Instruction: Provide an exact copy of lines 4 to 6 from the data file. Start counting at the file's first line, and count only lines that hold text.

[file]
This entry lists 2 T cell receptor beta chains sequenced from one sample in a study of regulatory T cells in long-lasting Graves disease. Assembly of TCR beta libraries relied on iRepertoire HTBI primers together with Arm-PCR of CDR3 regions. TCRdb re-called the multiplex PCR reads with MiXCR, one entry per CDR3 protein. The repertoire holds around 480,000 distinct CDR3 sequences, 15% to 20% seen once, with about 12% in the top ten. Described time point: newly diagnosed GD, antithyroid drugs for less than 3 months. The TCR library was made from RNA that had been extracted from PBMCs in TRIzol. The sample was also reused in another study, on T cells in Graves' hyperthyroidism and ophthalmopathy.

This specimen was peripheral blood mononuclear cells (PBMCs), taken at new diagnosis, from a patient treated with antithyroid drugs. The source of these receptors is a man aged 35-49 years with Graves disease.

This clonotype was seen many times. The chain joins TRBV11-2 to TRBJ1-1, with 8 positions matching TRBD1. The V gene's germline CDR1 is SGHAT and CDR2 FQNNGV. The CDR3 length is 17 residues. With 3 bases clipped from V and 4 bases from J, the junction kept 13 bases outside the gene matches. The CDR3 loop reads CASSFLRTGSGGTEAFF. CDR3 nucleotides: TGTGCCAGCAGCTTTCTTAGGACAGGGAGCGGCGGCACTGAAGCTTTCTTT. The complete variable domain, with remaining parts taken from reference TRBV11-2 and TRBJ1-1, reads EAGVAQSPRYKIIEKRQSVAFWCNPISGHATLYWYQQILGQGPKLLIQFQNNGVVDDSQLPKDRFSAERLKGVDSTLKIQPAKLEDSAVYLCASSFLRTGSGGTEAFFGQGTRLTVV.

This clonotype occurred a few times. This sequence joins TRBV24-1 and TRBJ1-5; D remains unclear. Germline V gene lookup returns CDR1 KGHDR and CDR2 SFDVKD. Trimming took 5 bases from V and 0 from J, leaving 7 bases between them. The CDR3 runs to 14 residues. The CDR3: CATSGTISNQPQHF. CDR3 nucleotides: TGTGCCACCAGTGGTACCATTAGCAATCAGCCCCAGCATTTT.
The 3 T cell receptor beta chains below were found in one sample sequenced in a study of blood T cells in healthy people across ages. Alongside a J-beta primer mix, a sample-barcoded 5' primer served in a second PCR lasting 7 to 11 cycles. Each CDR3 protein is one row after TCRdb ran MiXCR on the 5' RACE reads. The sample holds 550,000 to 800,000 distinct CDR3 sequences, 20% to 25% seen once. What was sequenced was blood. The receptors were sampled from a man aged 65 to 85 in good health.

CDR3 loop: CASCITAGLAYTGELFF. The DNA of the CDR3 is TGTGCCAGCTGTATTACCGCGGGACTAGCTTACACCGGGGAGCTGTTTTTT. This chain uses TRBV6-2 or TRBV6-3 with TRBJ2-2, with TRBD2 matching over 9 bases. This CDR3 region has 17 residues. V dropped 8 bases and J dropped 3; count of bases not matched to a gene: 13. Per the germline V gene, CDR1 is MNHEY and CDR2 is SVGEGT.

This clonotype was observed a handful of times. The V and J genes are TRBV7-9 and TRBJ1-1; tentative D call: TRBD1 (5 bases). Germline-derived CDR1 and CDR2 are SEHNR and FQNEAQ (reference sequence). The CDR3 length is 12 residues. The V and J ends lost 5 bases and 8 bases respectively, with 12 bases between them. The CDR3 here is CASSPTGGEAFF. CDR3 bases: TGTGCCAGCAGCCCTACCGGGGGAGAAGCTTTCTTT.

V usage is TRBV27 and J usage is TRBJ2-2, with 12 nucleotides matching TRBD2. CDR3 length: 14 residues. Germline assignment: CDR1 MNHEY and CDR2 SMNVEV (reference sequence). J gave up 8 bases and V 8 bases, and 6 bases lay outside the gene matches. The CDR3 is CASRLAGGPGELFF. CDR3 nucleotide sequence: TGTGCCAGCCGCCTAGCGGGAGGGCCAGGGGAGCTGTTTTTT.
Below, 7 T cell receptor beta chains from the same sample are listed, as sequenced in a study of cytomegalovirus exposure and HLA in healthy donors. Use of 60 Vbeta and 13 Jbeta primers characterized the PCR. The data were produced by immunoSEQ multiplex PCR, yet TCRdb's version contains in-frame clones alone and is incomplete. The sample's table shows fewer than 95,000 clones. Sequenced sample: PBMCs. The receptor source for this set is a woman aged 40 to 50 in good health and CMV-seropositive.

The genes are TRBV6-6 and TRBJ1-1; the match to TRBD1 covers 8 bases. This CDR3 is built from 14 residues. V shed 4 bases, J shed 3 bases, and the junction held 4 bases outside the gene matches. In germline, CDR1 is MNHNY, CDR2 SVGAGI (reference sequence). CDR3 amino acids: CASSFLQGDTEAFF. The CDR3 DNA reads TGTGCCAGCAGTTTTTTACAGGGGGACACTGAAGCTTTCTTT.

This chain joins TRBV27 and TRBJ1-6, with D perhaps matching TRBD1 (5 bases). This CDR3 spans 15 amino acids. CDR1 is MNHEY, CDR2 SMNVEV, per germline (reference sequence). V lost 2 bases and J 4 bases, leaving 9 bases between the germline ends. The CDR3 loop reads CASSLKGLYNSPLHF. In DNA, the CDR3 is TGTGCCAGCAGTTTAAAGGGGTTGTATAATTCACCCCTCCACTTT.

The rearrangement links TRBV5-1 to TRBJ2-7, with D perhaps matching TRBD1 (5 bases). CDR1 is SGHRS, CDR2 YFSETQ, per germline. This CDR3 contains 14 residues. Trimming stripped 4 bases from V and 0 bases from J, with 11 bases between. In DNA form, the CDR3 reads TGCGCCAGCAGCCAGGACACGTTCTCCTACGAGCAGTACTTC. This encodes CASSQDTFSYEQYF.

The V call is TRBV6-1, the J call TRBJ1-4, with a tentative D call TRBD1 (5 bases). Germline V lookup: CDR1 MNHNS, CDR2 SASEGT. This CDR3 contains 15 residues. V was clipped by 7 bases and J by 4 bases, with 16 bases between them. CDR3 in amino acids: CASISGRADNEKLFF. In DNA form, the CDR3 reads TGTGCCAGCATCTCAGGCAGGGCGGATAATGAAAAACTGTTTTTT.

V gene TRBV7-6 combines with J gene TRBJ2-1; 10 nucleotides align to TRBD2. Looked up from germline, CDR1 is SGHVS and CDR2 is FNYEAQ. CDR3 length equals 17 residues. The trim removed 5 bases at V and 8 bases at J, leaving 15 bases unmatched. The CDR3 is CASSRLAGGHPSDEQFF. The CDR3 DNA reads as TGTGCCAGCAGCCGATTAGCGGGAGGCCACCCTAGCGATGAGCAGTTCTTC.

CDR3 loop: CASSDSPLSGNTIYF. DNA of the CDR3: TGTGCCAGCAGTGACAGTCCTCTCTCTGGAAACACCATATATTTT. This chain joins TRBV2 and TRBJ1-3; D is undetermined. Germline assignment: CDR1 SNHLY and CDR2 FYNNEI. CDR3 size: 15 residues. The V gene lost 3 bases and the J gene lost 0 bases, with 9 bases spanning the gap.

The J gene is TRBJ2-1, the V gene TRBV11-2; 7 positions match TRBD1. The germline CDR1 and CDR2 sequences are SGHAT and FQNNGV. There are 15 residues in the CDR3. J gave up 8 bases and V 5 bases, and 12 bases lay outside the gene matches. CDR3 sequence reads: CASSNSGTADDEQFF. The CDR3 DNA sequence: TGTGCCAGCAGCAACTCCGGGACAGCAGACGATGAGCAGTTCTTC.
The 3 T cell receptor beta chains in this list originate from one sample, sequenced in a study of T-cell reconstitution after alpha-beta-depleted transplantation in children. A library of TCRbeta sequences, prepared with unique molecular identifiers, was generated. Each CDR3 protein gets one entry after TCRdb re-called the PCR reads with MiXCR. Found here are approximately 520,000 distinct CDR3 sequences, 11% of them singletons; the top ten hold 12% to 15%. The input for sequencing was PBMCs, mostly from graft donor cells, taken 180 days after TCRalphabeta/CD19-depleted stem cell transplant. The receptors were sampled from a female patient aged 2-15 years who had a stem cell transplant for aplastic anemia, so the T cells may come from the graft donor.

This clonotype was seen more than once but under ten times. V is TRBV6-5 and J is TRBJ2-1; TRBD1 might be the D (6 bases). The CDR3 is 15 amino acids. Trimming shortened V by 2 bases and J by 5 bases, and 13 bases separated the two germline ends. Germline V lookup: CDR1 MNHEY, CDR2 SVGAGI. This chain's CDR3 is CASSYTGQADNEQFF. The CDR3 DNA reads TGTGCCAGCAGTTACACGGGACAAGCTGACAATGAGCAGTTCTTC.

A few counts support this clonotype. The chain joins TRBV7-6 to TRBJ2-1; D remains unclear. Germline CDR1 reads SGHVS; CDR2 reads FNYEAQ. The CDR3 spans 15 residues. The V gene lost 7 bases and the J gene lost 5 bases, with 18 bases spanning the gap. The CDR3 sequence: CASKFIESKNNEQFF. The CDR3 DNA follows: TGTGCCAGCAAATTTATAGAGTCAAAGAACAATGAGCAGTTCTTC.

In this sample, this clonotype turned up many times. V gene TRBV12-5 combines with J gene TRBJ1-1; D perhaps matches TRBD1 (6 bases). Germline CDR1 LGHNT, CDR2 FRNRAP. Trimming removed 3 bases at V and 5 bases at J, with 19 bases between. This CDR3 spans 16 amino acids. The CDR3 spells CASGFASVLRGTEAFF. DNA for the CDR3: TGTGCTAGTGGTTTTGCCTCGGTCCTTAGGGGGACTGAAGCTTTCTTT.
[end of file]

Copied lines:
This clonotype occurred a few times. This sequence joins TRBV24-1 and TRBJ1-5; D remains unclear. Germline V gene lookup returns CDR1 KGHDR and CDR2 SFDVKD. Trimming took 5 bases from V and 0 from J, leaving 7 bases between them. The CDR3 runs to 14 residues. The CDR3: CATSGTISNQPQHF. CDR3 nucleotides: TGTGCCACCAGTGGTACCATTAGCAATCAGCCCCAGCATTTT.
The 3 T cell receptor beta chains below were found in one sample sequenced in a study of blood T cells in healthy people across ages. Alongside a J-beta primer mix, a sample-barcoded 5' primer served in a second PCR lasting 7 to 11 cycles. Each CDR3 protein is one row after TCRdb ran MiXCR on the 5' RACE reads. The sample holds 550,000 to 800,000 distinct CDR3 sequences, 20% to 25% seen once. What was sequenced was blood. The receptors were sampled from a man aged 65 to 85 in good health.

CDR3 loop: CASCITAGLAYTGELFF. The DNA of the CDR3 is TGTGCCAGCTGTATTACCGCGGGACTAGCTTACACCGGGGAGCTGTTTTTT. This chain uses TRBV6-2 or TRBV6-3 with TRBJ2-2, with TRBD2 matching over 9 bases. This CDR3 region has 17 residues. V dropped 8 bases and J dropped 3; count of bases not matched to a gene: 13. Per the germline V gene, CDR1 is MNHEY and CDR2 is SVGEGT.